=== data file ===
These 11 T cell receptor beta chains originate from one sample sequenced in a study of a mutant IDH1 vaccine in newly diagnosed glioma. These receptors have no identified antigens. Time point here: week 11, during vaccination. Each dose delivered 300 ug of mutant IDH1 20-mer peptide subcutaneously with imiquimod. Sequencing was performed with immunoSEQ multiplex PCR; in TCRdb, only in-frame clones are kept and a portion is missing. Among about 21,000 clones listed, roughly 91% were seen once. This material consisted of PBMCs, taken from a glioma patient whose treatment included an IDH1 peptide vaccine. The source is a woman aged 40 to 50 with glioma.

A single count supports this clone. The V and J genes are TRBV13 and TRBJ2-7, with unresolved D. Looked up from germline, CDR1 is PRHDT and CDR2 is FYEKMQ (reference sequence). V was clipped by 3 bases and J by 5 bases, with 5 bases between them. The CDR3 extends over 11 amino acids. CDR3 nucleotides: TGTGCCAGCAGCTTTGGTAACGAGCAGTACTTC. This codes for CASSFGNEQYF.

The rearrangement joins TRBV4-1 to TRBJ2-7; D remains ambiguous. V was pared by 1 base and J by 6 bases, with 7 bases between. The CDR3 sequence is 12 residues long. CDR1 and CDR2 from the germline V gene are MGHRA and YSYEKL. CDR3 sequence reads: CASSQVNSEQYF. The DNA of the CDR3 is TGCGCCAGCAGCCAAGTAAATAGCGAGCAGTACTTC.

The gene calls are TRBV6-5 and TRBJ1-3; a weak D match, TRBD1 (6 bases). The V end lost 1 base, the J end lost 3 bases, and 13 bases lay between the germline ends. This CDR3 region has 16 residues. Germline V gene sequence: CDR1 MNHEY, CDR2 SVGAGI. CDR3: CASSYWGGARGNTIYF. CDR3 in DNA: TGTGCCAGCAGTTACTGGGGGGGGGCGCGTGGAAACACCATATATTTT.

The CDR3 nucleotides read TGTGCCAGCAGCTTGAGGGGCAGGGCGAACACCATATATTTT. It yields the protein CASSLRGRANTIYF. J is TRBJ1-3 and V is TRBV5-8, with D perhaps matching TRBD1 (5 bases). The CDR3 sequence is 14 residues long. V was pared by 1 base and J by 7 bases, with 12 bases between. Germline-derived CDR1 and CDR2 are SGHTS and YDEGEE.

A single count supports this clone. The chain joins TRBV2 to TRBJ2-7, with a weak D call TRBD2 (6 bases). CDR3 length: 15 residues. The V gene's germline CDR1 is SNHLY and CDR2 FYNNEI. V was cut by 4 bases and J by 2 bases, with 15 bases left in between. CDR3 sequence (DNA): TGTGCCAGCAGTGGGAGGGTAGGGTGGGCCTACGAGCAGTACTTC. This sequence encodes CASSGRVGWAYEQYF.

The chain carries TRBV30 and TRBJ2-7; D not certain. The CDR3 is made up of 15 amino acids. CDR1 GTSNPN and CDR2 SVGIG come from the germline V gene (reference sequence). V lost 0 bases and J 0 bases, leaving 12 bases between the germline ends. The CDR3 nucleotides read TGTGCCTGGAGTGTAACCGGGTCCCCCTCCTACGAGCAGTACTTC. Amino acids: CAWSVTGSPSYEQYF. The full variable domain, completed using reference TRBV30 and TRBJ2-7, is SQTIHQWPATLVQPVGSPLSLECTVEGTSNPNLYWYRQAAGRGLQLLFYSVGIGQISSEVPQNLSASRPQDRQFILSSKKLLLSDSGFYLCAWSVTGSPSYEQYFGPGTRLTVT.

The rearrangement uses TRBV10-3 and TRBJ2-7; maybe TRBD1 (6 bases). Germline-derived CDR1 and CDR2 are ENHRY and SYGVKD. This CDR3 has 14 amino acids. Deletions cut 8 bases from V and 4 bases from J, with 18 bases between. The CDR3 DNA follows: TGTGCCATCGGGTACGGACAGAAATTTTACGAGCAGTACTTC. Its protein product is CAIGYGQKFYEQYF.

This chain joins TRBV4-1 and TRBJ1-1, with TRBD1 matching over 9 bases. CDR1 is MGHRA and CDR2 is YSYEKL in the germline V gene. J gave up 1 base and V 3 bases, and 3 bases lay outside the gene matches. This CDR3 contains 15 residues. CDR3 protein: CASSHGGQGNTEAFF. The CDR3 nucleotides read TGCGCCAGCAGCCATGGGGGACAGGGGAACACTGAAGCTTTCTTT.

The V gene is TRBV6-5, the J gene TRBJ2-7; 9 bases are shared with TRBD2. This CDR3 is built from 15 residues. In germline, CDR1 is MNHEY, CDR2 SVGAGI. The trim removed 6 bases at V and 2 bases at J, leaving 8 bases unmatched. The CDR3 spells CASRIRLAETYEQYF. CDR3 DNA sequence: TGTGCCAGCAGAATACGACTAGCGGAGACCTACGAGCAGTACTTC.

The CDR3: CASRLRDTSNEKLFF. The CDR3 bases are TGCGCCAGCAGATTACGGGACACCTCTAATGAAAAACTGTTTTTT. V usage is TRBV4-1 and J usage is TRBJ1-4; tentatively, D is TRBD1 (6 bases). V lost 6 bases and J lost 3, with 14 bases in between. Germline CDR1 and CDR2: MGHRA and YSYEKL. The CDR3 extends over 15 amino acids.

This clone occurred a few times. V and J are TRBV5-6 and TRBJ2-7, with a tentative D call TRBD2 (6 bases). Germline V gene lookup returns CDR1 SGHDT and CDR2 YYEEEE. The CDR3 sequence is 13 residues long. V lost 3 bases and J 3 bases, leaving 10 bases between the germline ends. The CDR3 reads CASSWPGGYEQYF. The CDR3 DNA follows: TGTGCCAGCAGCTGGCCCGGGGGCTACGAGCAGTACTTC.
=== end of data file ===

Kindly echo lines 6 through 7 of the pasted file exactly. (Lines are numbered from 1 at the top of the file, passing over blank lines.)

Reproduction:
A single count supports this clone. The chain joins TRBV2 to TRBJ2-7, with a weak D call TRBD2 (6 bases). CDR3 length: 15 residues. The V gene's germline CDR1 is SNHLY and CDR2 FYNNEI. V was cut by 4 bases and J by 2 bases, with 15 bases left in between. CDR3 sequence (DNA): TGTGCCAGCAGTGGGAGGGTAGGGTGGGCCTACGAGCAGTACTTC. This sequence encodes CASSGRVGWAYEQYF.

The chain carries TRBV30 and TRBJ2-7; D not certain. The CDR3 is made up of 15 amino acids. CDR1 GTSNPN and CDR2 SVGIG come from the germline V gene (reference sequence). V lost 0 bases and J 0 bases, leaving 12 bases between the germline ends. The CDR3 nucleotides read TGTGCCTGGAGTGTAACCGGGTCCCCCTCCTACGAGCAGTACTTC. Amino acids: CAWSVTGSPSYEQYF. The full variable domain, completed using reference TRBV30 and TRBJ2-7, is SQTIHQWPATLVQPVGSPLSLECTVEGTSNPNLYWYRQAAGRGLQLLFYSVGIGQISSEVPQNLSASRPQDRQFILSSKKLLLSDSGFYLCAWSVTGSPSYEQYFGPGTRLTVT.